What Causes Car Accidents?

    So speeding is not a victimless crime, it leads to many more victims with more horrific injuries. And the speeding driver does not even have to be the main reason for the accident. If you drive way faster than everyone around you, you will risk causing an accident. Even if it is purely because other people do not expect someone to be a speeding a-hole and overtake someone, which they assume is safe to do because you don't expect someone to be speeding way in excess of the maximum speed limit, only to find yourself being rear ended by someone who thinks he/she is allowed to break the speed limit.

    And the level of injury is also much greater at a higher speed. Being hit by a car traveling 35 miles and hour or being rammed with 55 miles an hour makes a huge difference for your chances of survival. The same with pedestrians, if you drive 10 miles too fast, you will miss people trying to pass on a pedestrian crossing. Or if you drive 50mph in a 35mph and you miss the school kid running out behind the school bus when that child is trying to get home. With 35mph you have a chance of stopping your car or slowing down sufficiently to not cause lethal injury to said kid. Drive 50mph and you will not have time to stop and your remaining speed will most likely still be enough to cripple or kill that child.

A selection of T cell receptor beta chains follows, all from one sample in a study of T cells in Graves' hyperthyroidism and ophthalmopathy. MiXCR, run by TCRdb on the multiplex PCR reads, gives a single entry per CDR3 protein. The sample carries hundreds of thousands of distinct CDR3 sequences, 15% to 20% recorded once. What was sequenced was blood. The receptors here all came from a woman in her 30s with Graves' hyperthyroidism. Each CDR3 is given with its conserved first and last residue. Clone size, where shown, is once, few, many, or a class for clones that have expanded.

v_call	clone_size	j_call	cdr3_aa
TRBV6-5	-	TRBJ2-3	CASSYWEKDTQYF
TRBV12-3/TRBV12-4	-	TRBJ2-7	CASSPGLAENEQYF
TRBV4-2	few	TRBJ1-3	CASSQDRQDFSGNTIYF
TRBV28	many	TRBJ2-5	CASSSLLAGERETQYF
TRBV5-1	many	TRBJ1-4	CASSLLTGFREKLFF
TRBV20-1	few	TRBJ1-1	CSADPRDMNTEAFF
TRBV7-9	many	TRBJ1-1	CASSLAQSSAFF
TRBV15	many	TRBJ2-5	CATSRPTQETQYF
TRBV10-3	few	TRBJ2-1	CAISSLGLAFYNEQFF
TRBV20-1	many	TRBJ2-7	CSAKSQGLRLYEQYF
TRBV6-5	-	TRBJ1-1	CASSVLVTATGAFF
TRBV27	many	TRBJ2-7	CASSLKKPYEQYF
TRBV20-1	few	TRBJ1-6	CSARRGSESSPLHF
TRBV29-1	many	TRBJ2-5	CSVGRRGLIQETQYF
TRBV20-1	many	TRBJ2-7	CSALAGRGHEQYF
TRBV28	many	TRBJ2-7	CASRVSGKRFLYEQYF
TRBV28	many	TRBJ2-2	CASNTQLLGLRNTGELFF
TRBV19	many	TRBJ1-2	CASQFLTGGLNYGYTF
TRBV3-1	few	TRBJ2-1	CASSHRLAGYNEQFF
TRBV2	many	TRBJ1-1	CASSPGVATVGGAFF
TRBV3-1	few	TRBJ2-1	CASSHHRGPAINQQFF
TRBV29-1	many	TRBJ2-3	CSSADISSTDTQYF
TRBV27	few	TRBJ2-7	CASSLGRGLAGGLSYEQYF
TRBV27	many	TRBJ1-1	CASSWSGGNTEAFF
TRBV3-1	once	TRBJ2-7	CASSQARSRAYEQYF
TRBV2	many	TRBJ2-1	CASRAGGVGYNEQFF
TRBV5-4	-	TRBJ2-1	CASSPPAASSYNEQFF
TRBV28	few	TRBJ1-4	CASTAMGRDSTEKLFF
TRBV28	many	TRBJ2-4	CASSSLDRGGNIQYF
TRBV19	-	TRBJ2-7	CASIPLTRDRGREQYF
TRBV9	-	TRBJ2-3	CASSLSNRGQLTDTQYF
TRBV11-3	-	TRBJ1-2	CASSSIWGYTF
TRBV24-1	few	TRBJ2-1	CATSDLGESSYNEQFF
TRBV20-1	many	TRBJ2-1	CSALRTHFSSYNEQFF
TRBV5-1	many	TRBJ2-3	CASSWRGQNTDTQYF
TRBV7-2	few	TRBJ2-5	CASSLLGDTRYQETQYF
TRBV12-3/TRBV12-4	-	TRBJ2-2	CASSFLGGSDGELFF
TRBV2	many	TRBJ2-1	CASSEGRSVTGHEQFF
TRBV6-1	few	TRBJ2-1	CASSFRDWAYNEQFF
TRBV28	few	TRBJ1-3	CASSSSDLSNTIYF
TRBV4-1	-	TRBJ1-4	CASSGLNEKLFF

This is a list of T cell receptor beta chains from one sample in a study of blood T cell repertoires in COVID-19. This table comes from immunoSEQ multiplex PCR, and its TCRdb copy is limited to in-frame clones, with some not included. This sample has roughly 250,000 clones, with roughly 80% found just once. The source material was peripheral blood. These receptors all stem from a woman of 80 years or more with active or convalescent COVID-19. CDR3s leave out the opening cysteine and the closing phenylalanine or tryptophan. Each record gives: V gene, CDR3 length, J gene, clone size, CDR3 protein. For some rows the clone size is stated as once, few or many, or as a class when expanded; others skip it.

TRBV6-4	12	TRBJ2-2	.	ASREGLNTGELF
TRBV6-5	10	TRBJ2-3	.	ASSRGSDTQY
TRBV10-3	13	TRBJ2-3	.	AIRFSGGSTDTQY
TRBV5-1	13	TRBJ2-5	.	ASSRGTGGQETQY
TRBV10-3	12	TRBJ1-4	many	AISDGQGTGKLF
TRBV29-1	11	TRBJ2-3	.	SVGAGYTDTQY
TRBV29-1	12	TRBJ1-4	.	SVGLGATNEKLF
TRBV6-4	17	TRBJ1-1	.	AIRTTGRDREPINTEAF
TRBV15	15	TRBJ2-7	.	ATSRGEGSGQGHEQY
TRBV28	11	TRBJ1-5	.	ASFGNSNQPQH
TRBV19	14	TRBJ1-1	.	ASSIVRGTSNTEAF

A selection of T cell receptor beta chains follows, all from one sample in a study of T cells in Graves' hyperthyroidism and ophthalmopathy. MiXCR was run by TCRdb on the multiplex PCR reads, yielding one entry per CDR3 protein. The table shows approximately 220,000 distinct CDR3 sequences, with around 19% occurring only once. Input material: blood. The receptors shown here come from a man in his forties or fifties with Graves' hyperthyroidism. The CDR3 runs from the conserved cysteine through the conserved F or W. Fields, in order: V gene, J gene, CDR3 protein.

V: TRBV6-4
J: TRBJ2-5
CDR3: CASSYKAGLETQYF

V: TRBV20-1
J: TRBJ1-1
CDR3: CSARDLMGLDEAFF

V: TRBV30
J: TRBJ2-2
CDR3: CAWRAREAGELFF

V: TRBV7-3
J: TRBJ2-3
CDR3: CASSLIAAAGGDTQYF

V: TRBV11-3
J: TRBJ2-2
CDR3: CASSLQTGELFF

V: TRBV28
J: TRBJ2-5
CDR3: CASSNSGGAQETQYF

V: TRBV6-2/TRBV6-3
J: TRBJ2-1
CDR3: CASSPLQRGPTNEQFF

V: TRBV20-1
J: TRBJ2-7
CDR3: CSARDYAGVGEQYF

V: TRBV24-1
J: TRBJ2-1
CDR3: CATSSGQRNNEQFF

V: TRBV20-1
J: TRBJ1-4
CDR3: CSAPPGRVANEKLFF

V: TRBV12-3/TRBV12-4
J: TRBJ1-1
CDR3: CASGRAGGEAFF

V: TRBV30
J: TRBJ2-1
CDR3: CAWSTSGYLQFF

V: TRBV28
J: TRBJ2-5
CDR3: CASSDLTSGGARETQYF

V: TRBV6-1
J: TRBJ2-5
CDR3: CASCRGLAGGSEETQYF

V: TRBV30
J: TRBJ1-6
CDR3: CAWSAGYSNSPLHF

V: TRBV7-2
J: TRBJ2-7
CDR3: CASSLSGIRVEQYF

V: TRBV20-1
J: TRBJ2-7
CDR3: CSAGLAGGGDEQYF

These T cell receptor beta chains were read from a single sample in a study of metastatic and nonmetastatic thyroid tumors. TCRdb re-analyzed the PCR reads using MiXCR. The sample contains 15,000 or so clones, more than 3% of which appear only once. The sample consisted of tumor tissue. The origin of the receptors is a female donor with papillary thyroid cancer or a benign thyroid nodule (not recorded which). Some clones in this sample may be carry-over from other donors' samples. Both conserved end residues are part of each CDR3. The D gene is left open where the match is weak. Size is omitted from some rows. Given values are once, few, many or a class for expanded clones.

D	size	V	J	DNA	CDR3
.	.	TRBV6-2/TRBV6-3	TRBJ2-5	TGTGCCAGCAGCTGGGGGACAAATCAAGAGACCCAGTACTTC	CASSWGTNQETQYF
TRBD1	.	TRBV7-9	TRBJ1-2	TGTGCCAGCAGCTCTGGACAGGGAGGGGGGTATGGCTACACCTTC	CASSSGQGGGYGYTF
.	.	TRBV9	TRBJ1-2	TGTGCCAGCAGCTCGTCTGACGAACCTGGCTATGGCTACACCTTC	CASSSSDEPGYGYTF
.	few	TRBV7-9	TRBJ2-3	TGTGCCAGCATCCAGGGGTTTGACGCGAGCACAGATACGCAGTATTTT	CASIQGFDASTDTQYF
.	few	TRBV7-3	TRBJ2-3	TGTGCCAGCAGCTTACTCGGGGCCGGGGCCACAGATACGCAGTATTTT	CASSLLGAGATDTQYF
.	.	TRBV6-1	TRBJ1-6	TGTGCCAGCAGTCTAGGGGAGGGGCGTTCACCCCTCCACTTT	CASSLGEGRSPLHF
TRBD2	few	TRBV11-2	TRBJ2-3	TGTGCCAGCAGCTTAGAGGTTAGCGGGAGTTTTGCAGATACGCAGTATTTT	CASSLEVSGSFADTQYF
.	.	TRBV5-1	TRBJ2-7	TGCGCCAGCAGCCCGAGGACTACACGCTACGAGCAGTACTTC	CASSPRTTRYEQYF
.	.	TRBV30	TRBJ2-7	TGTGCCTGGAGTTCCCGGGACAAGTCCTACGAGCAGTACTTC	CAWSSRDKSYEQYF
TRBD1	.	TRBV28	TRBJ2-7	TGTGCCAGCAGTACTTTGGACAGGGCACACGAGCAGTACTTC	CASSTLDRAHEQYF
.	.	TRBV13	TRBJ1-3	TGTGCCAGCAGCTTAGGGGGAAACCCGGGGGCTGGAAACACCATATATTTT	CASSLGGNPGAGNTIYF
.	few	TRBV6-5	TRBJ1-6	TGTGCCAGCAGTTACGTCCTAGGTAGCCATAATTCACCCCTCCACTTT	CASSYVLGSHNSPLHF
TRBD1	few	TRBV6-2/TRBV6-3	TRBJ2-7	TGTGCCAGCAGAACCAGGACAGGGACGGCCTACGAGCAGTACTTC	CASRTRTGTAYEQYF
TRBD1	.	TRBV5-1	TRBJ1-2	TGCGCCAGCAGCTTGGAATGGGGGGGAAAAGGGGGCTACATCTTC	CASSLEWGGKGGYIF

Accident investigations all over the world find that speed is a contributing factor and often even the main factor in accidents. Saying that it is a victimless crime is just totally untrue.
    Former military man (and now babysitter of Donald Trump) John Kelly, is a big loud lying empty barrel!

  4. #154
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    Re: Should cars have built-in speed limit?

    Quote Originally Posted by Canell View Post